I'll just toss my thoughts in the heap. I haven't tried them all, but I really like Tamiya plastic for stretching sprue, I have used it forever and get consistent results. I snip off a small length. I am not worried about corners or attaching points, as long as there is a straight portion in the the middle to heat. I hold the sprue by one end keeping a straight portion over the flame. I roll the sprue in my fingers over the flame so it melts evenly. I prefer to hold it further than closer to the flame I find allowing it to heat slower yields better results (usually 2-3 inches above). When it is heated enough the center will be shiny and the sprue will start to bend. I let it flop over so that the 2 ends are at a right angle. I lift the sprue away and grab the other end with my free hand and stretch. If you want a thicker length wait a second or 2 before slowly stretching the piece a couple inches. To make really thin stuff begin stretching as soon as you remove it from the flame. Stretch it quickly (not fast just quick) and evenly, as far as you can, but again how far you stretch determines how thick it will be. I can get strands as small as .002" by stretching as far as both my extended arms. I usually take a couple minutes every so often and stretch a bunch of sprue to various lengths and put them in a box or hang from pegboard. So I usually already have what I need on hand. Personal experiment and good plastic are the keys.
JimMrr
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Posted: Monday, October 12, 2009 - 11:29 AM UTC
spin the sprue slowly in your fingers over the flame to ensure even "cooking" over a section of the sprue...dont move the flame side to side ..just spin the sprue over the flame . .then pull your sprue in an even motion about 3 feet of material....I let mine hang for about 4 seconds ( it may not help ...its just tradition with me..) then I take it up onto my cutting board and cut it into 6" or so lengths and select out what I need/what looks good...scrap the rest..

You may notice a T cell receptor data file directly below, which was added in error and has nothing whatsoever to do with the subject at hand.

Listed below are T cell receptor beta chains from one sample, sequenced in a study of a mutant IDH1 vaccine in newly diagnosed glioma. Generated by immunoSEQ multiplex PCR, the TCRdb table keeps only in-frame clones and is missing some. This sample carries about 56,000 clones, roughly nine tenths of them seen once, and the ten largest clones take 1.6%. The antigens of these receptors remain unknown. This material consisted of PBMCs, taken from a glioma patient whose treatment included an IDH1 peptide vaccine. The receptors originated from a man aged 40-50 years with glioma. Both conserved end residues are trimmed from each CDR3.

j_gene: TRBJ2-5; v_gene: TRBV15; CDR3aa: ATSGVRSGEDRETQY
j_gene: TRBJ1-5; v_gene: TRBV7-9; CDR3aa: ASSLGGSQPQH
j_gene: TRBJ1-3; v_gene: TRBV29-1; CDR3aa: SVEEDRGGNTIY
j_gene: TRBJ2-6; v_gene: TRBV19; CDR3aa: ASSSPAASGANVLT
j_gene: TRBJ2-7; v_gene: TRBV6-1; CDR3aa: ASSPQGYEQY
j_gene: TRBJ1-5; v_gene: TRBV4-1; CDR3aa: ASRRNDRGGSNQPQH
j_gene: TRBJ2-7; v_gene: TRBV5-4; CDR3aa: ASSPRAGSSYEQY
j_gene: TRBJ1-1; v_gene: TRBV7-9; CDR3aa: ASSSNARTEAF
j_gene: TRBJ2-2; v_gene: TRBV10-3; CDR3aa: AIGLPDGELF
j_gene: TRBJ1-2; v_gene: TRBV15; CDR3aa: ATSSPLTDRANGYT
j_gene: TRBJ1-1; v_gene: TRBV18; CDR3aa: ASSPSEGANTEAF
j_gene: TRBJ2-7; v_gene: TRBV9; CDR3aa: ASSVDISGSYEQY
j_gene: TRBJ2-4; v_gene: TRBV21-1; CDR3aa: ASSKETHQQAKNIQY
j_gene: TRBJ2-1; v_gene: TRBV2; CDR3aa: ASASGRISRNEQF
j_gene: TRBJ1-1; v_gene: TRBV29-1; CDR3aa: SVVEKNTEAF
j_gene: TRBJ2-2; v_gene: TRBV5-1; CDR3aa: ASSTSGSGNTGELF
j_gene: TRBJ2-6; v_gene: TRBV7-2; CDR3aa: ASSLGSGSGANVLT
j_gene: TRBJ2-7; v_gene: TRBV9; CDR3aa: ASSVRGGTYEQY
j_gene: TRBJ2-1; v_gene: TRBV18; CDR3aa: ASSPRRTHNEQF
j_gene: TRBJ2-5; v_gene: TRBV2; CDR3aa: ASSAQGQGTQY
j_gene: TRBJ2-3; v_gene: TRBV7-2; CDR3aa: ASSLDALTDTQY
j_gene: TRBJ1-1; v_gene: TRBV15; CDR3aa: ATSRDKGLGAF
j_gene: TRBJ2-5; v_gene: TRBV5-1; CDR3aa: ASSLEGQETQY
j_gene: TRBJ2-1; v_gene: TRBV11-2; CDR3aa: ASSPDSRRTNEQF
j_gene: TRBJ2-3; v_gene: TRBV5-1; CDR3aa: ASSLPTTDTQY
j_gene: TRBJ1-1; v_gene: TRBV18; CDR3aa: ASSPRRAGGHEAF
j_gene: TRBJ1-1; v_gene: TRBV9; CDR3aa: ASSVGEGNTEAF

AussieReg
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Posted: Monday, October 12, 2009 - 11:32 AM UTC
Thanks for this post Edoardo, and many thanks to all the teachers. I have never tried this before either, but 15 mins thismorning playing around has shown me the way.

Grumpyoldman
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Posted: Monday, October 12, 2009 - 04:39 PM UTC
Age old top secret technique.

When stretching sprue: Stretch vertically, NOT horizontally ---- your sprue will remain straighter, and not develop any curve (sag) as it cools.
edoardo
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Posted: Monday, October 12, 2009 - 08:46 PM UTC
Thank you all!
Lots of info here!

My idea was to have a bigger area to stretch and so I moved side to side, which it turnes out, as Jim wrote, to be a mistake

I'll test some more and be back with the results.
pigsty
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Posted: Monday, October 12, 2009 - 09:37 PM UTC

Quoted Text